Preacher Gary Steve Moore had spinal-fusion surgery at St. Dominic Hospital on April 7, 2011. He died hours after surgery.
The reason Moore’s death made the The Wall Street Journal (http://online.wsj.com/article/SB10001424053111904106704576582621677354508.html?mod=WSJ_hp_LEFTWhatsNewsCollection) is because his tragedy is an example of what appears to be a growing trend in conflict of interest for doctors: his surgeon Adam Lewis is part-owner of the medical device company that manufactures the implants Lewis recommended to and personally placed in Moore.
While this is a big story, this post is about a seemingly small point.
While a conflict of interest seems reasonable to suspect, “Dr. Lewis’s lawyer says his client’s financial interest in Spinal USA had nothing to do with his decision to operate on Mr. Moore. Dr. Lewis used Spinal USA implants because he helped design them and believed they “were the best on the market for the procedure,” not because he stood to profit from them.”
Oh, come on.
I would actually have a lot more faith in the doctor if he would just acknowledge the obvious potential for–and upside for him in acting on–bias. If he would just admit that his dual roles–as Spinal USA co-owner and Moore’s surgeon–did complicate his position, and after acknowledging this to himself, he proceeded as Moore’s doctor with deliberation and clarified intention.
Yes, this is idealistic, considering the litigation he’s now involved in, but let’s leave Lewis to his legal battle and think big–because this isn’t just one case of bias denial. We do it all the time. Yes, us.
It seems there’s an aversion to admitting that we could ever, possibly, even in the slightest way, perhaps be–I’m speaking theoretically here (about a friend of mine)–biased. Instead, we resort to ridiculous expressions, such as, “He doesn’t have a racist bone in his body.” I’m not even going to bother providing a context or source for that phrase. Just google it, and see how many hits you get (in reference to Donald Trump, Representative Joe Wilson, Rush Limbaugh and Governor Rick Perry, to name a few). What this phrase intends is: he (or she) isn’t racially biased at all, when the truth is, we’re all racially biased. (The Implicit Association Test and associated research bears this out in studies that consistently demonstrate a positive bias associated with whiteness and a negative bias attached to blackness, across racial groups: https://implicit.harvard.edu/implicit/demo/). But just the admission of a racial bias means condemnation as a racist, so instead of conceding that we’re human, we try to locate bias as the tumor in the bone of someone else’s sick body.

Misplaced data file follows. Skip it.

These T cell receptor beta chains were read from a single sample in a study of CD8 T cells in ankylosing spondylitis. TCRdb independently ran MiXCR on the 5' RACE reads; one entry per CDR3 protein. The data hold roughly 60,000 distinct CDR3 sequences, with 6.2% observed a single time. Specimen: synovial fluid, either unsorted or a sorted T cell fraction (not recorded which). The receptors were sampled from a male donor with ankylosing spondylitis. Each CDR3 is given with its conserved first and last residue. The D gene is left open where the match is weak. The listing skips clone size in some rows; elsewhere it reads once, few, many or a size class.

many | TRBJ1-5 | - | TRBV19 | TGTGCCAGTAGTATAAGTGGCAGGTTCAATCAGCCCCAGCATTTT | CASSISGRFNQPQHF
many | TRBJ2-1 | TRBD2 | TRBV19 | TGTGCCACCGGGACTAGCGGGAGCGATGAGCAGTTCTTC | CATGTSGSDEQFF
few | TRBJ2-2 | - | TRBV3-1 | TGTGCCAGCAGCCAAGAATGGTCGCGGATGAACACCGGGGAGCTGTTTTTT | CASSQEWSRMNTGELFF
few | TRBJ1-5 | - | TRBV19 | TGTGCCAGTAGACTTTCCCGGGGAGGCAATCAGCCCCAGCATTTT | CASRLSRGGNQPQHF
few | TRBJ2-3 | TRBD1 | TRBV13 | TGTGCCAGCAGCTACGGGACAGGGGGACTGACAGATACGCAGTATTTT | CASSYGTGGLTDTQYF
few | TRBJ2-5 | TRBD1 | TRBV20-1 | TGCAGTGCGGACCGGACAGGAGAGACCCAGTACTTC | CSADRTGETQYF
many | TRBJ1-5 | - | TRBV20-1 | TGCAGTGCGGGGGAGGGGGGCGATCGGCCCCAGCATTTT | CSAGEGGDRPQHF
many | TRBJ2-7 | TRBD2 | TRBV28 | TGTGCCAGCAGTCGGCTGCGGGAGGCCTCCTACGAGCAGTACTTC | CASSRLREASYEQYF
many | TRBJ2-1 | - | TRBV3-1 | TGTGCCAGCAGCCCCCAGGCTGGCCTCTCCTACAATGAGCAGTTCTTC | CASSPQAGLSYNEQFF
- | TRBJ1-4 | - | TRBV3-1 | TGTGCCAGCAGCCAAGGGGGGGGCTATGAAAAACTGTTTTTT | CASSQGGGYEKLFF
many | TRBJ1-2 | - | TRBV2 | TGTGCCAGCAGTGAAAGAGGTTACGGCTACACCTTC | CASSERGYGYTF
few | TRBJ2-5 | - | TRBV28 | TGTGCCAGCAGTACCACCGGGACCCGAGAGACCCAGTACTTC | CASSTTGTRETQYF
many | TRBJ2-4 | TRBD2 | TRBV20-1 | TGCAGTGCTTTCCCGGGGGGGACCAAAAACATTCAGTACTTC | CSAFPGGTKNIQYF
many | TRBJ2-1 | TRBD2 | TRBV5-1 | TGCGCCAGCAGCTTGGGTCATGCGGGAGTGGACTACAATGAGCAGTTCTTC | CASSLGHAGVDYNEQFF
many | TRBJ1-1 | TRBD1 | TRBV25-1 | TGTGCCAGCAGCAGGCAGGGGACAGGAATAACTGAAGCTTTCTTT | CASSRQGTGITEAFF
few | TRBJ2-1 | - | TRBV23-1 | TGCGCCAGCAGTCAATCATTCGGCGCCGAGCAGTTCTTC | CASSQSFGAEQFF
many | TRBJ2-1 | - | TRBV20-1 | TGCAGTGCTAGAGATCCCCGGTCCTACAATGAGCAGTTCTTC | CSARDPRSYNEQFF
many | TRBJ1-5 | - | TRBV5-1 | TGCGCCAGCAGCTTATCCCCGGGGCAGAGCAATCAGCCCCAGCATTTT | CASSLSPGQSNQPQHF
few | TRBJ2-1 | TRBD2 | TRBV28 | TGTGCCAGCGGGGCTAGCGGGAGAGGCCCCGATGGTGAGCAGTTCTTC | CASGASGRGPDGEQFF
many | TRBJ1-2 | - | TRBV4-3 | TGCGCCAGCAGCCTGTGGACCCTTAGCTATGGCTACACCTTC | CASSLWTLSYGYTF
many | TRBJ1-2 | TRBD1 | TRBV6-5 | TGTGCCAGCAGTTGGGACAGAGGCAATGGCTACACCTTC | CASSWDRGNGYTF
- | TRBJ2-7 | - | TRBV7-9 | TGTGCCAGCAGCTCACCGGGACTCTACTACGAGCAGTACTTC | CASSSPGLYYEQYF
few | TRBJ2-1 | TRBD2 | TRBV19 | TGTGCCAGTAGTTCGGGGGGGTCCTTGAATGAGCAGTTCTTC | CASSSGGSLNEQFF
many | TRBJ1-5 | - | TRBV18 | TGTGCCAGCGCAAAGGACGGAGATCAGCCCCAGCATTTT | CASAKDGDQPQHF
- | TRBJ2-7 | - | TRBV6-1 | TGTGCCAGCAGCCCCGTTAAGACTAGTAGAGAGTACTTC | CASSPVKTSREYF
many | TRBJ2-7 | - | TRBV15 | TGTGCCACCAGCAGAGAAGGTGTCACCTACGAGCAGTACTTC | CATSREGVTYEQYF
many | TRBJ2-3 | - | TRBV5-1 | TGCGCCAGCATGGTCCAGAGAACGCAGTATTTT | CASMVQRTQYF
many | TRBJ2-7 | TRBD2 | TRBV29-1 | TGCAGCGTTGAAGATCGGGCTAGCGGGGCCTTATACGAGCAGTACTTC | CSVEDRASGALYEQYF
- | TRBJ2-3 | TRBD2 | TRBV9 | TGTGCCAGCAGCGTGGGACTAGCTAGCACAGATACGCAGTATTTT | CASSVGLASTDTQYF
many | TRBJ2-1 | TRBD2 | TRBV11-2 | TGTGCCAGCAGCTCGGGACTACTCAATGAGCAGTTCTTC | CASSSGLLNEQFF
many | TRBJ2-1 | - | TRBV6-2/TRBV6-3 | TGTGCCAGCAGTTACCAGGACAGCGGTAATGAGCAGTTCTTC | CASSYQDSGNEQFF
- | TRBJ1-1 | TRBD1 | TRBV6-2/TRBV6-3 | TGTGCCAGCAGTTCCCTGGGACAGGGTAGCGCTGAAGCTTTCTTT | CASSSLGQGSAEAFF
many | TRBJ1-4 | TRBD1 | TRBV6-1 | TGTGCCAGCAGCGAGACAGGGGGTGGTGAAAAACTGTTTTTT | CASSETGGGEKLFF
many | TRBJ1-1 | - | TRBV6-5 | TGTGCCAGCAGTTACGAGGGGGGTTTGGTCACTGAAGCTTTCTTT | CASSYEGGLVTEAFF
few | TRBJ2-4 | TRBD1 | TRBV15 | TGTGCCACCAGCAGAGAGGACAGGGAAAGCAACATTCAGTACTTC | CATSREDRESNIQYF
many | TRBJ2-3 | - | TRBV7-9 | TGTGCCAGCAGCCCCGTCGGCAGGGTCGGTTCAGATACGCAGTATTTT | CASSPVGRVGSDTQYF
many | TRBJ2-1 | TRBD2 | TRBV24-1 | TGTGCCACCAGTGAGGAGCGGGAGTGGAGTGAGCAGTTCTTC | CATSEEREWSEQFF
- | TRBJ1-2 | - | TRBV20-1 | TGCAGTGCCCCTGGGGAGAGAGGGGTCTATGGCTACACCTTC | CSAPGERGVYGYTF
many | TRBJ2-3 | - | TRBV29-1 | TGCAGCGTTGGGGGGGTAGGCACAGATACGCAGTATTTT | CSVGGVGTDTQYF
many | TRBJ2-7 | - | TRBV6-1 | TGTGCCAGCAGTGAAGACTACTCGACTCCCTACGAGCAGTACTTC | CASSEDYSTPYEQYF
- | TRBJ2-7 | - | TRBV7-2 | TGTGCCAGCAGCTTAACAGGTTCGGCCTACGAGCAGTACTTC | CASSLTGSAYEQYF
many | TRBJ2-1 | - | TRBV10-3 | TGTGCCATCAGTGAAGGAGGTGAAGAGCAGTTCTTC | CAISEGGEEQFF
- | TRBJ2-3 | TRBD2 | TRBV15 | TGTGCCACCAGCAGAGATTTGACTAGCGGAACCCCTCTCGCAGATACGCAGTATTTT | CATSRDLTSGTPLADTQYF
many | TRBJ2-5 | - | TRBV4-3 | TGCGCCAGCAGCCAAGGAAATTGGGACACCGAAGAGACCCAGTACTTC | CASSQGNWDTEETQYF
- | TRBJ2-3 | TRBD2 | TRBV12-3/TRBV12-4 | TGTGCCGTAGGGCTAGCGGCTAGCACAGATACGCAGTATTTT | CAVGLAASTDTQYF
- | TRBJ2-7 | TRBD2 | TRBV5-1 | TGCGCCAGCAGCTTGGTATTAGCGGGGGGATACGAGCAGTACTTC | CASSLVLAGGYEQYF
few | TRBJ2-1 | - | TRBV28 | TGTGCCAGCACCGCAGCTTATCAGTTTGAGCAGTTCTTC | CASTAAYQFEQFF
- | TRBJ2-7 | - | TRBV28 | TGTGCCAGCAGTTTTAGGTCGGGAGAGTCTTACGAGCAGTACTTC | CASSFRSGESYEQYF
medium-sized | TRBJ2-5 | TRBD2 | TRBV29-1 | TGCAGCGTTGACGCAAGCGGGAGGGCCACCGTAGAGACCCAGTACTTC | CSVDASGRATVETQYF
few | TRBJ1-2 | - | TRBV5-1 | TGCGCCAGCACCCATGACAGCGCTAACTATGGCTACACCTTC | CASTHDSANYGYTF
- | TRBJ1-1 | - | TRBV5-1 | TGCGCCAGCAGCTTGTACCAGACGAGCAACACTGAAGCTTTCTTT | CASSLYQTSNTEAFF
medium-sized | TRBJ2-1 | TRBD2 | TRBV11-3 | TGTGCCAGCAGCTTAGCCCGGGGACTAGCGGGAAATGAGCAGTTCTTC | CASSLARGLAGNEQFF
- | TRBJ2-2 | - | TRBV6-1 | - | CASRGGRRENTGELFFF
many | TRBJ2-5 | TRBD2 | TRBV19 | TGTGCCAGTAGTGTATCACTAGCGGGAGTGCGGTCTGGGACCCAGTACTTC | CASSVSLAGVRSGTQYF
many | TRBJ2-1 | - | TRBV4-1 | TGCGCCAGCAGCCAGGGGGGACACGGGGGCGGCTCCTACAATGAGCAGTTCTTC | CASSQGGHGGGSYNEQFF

How did we end up being unable to admit what’s as human, universal and true as the sky is blue (except where it’s yellow from smog)? I blame it on confusion over the difference between what we think and what we do. To be biased–even prejudiced–is not the same as to discriminate against others in our words and actions. But understanding the relationship between bias (potential) and discrimination (action and effect) is critical to interrupting their connection.
Here’s what I understand:
As a result of individual experience, cultural norms and hard-wiring, it’s impossible for us to be completely neutral about identities and differences: we inevitably form preferences for and against individuals and groups. But we can choose whether or not to act on our preferences. That’s the distinction between bias and discrimination: while we can’t help having biases, we can help acting on them to advantage some people over others. So while I’m a big fan of Louise Derman-Sparks’ work, I am actually anti-“anti-bias.” In practice, I think the “anti-bias” movement sets children and the adults who mentor them up for denial and dishonesty about our human and unavoidable inclinations. And this has major consequences for social justice: only when we can acknowledge our human tendency not to be fair, can we do something about it.
So here’s an invitation: next time a question of your bias comes up, practice saying, “Yes, and…” See what happens if you acknowledge that the bias is real and relevant, and that you’re susceptible to it. And also that… [see where this goes] Do this privately or with someone you trust to be honest with you and keep your confidence. It’s an exercise in complex integrative thinking, which is our capacity to accept multiple, simultaneous and sometimes seemingly contradictory truths and synthesize them not as equal variables, but as factors of differing import and impact, depending on circumstances. Consider how ageism, sexism, sizeism, racism, classism or US Americanism does, in fact, have something to do with how you think and even how you act.